Leduc (provincial electoral district)

Leduc was a provincial electoral district in Alberta, Canada, mandated to return a single member to the Legislative Assembly of Alberta from 1905 to 1971 and again from 1993 to 2004.[1]

Leduc
Alberta electoral district
Defunct provincial electoral district
LegislatureLegislative Assembly of Alberta
District created1905
District abolished1971
District re-created1993
District re-abolished2001
First contested1905
Last contested2001

HistoryEdit

Leduc was one of the original 25 electoral districts contested in the 1905 Alberta general election upon Alberta joining Confederation in September 1905. The electoral district was named for the City of Leduc in central Alberta.

Leduc was dissolved in the 1971 electoral district re-distribution to form the Wetaskiwin-Leduc and Drayton Valley electoral districts. Leduc would be recreated in the 1993 electoral district re-distribution from Wetaskiwin-Leduc and Camrose electoral districts.

Leduc would once again be dissolved in the 2003 electoral boundary re-distribution and become Leduc-Beaumont-Devon.[2]

Members of the Legislative Assembly (MLAs)Edit

Members of the Legislative Assembly for Leduc
Assembly Years Member Party
1st  1905–1909     Robert Telford Liberal
2nd  1909–1913
3rd  1913–1917 Stanley G. Tobin
4th  1917–1921
5th  1921–1926
6th  1926–1930     Douglas C. Breton United Farmers
7th  1930–1935     Arthur Percy Mitchell Liberal
8th  1935–1940     Ronald E. Ansley Social Credit
9th  1940–1944
10th  1944–1948
11th  1948–1952
12th  1952–1955     Independent Social Credit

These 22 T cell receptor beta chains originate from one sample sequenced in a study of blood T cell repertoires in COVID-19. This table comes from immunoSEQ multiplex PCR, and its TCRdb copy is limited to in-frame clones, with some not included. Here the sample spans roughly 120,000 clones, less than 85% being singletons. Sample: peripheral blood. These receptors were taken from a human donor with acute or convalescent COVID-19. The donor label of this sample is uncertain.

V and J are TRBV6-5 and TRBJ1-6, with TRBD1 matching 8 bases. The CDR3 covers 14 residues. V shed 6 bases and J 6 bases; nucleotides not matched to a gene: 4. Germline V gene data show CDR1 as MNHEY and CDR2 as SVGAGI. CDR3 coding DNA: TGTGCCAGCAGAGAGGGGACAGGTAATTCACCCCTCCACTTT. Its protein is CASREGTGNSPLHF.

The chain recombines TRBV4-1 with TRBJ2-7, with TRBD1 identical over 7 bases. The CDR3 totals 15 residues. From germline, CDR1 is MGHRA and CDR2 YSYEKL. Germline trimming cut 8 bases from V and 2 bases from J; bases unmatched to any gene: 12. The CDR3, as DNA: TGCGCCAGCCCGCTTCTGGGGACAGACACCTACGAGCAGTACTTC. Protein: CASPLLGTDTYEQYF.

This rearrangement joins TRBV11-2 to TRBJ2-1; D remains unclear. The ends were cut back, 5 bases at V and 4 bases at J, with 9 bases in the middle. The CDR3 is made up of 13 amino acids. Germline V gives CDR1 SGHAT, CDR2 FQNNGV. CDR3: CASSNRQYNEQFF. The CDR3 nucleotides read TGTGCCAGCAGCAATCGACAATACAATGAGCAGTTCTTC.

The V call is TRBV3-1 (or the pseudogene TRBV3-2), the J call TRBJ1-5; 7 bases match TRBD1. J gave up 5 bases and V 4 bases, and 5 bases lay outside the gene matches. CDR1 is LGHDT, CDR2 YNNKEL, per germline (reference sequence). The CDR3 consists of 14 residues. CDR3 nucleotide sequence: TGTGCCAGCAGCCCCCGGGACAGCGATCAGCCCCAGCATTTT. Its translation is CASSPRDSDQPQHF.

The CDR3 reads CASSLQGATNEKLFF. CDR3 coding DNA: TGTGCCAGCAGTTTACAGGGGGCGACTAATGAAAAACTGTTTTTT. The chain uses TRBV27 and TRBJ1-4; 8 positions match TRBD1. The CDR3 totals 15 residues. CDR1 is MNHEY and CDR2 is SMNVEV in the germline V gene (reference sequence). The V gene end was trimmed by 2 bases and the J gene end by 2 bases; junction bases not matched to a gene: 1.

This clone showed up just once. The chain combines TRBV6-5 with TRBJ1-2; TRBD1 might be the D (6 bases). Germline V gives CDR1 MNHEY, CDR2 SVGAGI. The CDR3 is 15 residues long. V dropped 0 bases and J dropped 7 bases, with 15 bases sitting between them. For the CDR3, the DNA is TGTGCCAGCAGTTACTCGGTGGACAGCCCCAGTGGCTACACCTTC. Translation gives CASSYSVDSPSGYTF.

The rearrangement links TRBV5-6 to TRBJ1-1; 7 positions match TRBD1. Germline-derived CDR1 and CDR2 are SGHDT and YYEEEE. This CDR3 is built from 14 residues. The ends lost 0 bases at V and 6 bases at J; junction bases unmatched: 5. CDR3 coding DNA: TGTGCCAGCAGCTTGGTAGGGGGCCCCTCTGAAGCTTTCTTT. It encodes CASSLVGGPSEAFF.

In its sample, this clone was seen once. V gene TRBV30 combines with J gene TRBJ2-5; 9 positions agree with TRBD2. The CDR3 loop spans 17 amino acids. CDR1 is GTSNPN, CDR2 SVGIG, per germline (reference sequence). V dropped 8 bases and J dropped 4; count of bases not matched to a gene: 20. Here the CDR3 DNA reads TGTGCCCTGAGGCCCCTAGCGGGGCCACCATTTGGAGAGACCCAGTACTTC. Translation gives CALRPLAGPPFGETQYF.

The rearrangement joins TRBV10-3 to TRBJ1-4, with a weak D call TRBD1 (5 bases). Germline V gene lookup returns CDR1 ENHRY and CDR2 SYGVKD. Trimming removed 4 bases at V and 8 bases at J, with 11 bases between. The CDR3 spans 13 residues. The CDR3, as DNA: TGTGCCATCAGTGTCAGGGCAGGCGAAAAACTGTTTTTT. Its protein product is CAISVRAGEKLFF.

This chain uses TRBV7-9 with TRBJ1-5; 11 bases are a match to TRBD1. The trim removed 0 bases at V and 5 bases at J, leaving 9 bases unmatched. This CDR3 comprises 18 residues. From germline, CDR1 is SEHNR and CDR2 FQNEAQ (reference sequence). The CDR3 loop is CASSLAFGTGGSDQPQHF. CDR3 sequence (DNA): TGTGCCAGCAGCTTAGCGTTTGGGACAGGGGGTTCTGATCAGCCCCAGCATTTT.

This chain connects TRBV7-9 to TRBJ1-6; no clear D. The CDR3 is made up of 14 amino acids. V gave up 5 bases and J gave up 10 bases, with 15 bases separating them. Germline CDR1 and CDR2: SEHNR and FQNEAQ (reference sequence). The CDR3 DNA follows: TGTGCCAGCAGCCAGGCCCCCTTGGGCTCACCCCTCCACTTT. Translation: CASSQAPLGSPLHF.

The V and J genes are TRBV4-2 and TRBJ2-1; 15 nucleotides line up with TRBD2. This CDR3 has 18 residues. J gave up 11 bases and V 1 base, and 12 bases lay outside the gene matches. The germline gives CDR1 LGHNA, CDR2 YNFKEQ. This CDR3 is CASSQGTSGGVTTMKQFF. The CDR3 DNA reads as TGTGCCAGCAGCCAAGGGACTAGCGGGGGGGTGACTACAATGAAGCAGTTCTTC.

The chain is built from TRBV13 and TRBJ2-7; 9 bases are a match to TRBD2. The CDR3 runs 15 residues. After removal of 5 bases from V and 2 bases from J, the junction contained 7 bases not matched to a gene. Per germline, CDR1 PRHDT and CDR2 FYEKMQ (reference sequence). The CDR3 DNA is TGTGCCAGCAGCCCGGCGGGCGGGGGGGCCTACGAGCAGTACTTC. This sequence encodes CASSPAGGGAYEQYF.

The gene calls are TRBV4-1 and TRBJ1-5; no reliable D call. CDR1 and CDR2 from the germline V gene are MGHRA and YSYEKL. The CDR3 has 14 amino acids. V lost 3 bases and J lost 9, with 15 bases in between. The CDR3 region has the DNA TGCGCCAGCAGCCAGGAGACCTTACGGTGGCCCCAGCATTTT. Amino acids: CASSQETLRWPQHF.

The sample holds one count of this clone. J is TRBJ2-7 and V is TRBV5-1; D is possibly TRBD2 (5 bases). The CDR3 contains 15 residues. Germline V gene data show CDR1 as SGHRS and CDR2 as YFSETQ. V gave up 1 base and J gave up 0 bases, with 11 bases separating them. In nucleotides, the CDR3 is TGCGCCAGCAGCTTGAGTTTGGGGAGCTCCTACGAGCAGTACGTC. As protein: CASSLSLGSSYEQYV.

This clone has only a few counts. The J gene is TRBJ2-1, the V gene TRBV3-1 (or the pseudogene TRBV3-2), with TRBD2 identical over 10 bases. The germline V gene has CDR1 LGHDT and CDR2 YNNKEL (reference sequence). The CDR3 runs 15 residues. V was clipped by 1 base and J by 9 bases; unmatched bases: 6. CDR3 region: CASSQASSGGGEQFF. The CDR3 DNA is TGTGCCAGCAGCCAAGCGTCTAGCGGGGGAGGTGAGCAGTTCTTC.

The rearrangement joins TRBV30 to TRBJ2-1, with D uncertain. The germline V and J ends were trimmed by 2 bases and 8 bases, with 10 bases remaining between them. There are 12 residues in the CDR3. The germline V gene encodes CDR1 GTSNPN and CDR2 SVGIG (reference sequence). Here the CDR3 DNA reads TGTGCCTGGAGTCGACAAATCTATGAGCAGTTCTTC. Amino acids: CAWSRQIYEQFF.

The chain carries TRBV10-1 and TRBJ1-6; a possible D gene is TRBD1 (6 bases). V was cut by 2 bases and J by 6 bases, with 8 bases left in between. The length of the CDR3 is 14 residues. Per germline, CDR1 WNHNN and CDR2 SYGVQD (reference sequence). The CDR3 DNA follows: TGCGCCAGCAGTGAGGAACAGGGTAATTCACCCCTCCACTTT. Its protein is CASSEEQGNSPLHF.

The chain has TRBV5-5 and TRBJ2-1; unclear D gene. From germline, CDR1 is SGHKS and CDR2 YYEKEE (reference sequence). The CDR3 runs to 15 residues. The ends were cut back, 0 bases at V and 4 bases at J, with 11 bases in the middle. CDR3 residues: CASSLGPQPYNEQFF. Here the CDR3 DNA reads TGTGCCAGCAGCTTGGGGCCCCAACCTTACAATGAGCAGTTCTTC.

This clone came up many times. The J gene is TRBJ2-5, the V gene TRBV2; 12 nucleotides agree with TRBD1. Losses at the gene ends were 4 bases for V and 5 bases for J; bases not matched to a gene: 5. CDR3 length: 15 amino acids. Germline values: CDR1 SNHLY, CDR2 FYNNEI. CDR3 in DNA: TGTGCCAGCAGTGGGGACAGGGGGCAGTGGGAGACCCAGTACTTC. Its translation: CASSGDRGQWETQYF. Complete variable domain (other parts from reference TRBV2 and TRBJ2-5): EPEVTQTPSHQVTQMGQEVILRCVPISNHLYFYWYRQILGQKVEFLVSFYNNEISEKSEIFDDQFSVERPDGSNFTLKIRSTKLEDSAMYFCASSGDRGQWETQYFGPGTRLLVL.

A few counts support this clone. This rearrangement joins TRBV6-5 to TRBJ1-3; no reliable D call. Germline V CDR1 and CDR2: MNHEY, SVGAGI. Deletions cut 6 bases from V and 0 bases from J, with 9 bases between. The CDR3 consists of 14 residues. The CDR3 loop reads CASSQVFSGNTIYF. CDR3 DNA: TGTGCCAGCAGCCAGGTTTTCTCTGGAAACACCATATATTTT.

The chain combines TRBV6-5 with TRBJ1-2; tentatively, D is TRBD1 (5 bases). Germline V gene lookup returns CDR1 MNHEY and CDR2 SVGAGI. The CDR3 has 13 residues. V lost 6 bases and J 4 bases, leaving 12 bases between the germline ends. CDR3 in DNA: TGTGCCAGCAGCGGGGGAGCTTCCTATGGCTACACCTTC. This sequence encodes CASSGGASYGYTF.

13th  1955–1959
14th  1959–1963
15th  1963–1967     James Douglas Henderson Social Credit
16th  1967–1971
See Wetaskiwin-Leduc electoral district from 1971-1993,
Camrose electoral district from 1971-1993
and Drayton Valley electoral district from 1971-1993
23rd  1993–1997     Terry Kirkland Liberal
24th  1997–2001     Albert Klapstein Progressive Conservative
25th  2001–2004
See Leduc-Beaumont-Devon electoral district from 2004-2012

Ronald E. Ansley despite becoming increasingly unhappy with the Social Credit government over implementation of Douglas monetary reforms ran for re-election in the 1948 Alberta general election. He was returned to office for his fourth term easily defeating the two other candidates.[3]

Shortly after the election the Social Credit voted to exclude Albert Bourcier from the Social Credit caucus and expelled some other Douglasite Social Creditors from the party through a motion passed at the 1948 Social Credit Annual General Meeting. Ansley who was a member of the group was not expelled and openly opposed the expulsions.[4]

The Social Credit League formally asked the government in 1949 to expel all members of caucus including Ansley who held membership in the Douglas Social Credit Council.[5]

In 1951 he openly led a revolt that defeated the Mineral Taxation Act 29 to 15 in a recorded division on third reading.[6] He was expelled from caucus on June 16, 1952 after attending a nomination convention asking Bourcier to run as an Independent Social Credit candidate.

The Leduc Social Credit Constituency Association nominated Ansley as their candidate with a clause in the motion to endorse stating that he would be supported regardless of what banner he runs under.[7] After being unable to run as a straight Social Credit candidate, Ansley stood for re-election as an Independent Social Credit candidate. He won a hotly contested race on the second ballot defeating two other candidates to return to his fifth term in office.[8]

Ansley ran for a sixth term in office in the 1955 Alberta general election. The race five way race was very closely contested. Ansely ended up holding on to his seat by winning in the fourth vote count.[9]